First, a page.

MICHAEL McFAUL, Stanford University: Well, this was a big game of chicken between the Communist-dominated Duma on the one hand and Boris Yeltsin on the other. Both saw their integrity, their politics at stake. The Communists had to put up some kind of fight in order to show that they did not like this candidate; they thought he was too young; and most importantly they thought he was going to continue the course of liberal reform, which they imposed. But when push came to shove today, on the third vote, and they realized that if they vote against him, they have to face the electorate again, they lose their dachas, they lose the Duma, and they have to go out and campaign again, when push came to shove, they decided it's better to wait till 1999 to have that election, let's keep our place right now.
MARGARET WARNER: Stephen Cohen, your assessment of today and why it happened?
STEPHEN COHEN, Princeton University: Well, I think you have to look at today in the context of the last three weeks since the crisis began, since President Yeltsin fired his former prime minister, Viktor Chernomyrdin. And if you look at the outcome today on the surface, it looks like a victory for President Yeltsin, but I believe these last three weeks have been a kind of crushing defeat for him. The events of the last three weeks has shown that he's utterly, near totally politically isolated in Russia, and secondly, he's now widely perceived in Russia as a capricious political leader and, therefore, somebody who jeopardizes the political stability of Russia. Considering the fact that the country has long been in the throes of profound, traumatic, economic, and social crisis, we now have a situation that can only be called unstable. I mean, nobody can believe that Kiriyenko--Kiriyenko is going to bring stability to the Russian political system.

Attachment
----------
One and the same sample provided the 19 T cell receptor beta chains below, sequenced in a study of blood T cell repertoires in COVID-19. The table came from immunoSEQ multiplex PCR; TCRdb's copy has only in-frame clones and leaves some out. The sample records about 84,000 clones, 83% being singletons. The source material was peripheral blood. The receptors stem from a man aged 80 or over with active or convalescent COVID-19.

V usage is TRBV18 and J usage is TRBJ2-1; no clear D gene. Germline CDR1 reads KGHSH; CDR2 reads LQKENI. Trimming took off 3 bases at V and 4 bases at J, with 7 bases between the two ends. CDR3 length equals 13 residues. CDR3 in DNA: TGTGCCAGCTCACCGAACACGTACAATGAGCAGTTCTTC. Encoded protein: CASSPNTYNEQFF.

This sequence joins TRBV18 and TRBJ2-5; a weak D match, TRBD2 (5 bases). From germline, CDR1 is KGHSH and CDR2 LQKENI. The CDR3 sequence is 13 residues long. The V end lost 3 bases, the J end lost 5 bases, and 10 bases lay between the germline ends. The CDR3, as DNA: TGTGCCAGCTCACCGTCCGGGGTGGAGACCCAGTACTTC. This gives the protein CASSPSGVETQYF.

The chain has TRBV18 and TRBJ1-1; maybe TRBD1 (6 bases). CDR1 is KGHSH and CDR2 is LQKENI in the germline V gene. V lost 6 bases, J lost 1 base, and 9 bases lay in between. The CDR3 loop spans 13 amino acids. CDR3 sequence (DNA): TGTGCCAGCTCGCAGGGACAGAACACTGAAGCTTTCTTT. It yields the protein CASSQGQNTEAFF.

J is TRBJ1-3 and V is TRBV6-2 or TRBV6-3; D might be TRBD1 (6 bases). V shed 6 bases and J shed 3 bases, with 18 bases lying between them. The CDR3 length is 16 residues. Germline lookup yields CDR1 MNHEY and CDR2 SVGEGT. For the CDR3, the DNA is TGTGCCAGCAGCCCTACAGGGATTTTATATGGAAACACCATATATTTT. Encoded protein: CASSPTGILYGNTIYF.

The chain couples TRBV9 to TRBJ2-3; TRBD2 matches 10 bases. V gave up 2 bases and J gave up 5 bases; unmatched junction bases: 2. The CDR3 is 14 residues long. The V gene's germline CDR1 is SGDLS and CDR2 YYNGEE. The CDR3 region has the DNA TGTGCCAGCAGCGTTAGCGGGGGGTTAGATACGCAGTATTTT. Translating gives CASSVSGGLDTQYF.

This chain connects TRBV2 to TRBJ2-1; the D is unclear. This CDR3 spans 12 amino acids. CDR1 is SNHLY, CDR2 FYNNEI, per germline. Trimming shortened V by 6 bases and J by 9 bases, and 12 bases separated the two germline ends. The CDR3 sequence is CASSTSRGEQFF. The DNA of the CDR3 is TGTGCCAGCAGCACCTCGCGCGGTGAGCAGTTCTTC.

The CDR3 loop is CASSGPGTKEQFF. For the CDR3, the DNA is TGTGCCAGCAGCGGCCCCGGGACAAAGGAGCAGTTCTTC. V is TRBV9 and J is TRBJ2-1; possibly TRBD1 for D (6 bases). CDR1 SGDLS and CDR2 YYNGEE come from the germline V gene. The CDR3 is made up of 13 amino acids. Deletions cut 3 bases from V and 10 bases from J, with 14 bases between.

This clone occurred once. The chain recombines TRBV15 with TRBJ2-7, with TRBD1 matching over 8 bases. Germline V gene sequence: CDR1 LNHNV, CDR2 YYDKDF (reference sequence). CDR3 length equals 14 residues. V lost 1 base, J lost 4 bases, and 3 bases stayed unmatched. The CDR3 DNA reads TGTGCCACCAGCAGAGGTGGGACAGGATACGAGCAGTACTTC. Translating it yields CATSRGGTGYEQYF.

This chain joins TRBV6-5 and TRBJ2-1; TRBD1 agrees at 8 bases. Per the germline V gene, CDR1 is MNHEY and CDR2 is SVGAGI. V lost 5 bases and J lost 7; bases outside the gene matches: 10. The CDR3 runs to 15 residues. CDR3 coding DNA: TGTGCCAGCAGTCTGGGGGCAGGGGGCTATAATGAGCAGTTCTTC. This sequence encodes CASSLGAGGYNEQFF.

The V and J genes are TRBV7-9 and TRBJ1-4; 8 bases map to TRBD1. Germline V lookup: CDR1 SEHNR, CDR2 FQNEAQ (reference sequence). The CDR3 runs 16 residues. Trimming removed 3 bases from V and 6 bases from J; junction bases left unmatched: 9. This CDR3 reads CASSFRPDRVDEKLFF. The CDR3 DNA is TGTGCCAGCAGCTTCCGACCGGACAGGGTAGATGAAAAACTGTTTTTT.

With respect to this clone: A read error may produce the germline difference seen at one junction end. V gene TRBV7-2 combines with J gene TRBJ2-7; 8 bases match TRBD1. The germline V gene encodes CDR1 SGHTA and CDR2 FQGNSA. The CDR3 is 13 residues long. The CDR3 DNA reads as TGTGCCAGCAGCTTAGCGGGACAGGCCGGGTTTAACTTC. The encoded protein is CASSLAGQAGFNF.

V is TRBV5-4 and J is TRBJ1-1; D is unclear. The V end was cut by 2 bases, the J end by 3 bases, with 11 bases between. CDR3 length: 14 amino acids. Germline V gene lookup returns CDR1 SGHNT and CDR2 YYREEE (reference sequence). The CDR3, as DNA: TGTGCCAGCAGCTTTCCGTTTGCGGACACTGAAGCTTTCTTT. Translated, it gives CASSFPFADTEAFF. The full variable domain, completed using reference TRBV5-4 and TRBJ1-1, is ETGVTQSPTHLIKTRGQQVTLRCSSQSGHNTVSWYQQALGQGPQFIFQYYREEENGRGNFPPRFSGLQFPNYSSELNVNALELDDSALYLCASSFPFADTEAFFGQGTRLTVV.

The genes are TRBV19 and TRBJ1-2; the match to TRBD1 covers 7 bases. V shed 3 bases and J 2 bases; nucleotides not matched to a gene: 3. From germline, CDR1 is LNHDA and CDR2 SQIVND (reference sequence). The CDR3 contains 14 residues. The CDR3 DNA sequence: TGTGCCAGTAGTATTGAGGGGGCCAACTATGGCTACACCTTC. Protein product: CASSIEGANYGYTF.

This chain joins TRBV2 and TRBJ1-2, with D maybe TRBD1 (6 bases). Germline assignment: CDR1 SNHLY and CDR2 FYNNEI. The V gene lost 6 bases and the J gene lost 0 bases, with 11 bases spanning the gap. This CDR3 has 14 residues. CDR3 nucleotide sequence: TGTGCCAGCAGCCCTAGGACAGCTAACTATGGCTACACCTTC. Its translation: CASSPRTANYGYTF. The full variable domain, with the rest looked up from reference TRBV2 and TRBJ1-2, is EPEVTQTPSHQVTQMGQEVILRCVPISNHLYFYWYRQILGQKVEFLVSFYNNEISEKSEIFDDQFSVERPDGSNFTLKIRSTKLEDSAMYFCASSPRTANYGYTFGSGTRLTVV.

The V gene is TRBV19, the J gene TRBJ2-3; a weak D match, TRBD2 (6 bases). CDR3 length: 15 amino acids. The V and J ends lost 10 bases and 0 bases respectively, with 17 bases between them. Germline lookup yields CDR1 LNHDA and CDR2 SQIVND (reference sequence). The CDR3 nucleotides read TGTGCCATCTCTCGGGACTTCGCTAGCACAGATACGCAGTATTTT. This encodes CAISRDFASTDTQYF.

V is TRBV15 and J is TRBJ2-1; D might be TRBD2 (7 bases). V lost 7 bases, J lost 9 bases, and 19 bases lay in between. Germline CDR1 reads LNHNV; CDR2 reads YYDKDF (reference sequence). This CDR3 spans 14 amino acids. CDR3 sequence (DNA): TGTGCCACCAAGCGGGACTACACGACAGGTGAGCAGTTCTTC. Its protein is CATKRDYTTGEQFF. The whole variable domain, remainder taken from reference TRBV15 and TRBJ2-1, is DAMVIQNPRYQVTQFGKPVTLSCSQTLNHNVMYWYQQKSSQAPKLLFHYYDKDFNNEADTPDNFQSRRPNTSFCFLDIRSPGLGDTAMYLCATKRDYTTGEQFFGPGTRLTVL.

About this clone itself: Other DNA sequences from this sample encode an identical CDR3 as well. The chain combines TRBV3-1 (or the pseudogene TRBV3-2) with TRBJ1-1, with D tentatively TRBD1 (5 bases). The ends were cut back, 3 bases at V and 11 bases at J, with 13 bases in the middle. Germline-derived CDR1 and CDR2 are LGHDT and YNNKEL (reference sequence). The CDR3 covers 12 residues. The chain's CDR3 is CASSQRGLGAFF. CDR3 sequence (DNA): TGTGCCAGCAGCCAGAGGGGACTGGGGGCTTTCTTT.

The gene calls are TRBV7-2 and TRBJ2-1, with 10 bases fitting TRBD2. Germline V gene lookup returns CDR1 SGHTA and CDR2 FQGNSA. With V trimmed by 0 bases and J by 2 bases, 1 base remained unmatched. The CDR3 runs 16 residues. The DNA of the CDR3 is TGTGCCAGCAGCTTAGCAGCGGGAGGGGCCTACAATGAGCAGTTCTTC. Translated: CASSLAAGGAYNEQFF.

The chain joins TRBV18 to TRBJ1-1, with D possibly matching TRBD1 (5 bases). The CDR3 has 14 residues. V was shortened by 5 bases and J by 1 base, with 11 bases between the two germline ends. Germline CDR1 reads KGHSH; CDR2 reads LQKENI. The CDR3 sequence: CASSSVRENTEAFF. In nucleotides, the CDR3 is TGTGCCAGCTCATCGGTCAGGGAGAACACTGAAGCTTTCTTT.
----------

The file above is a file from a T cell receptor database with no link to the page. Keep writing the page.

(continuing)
MARGARET WARNER: So, why did he win today?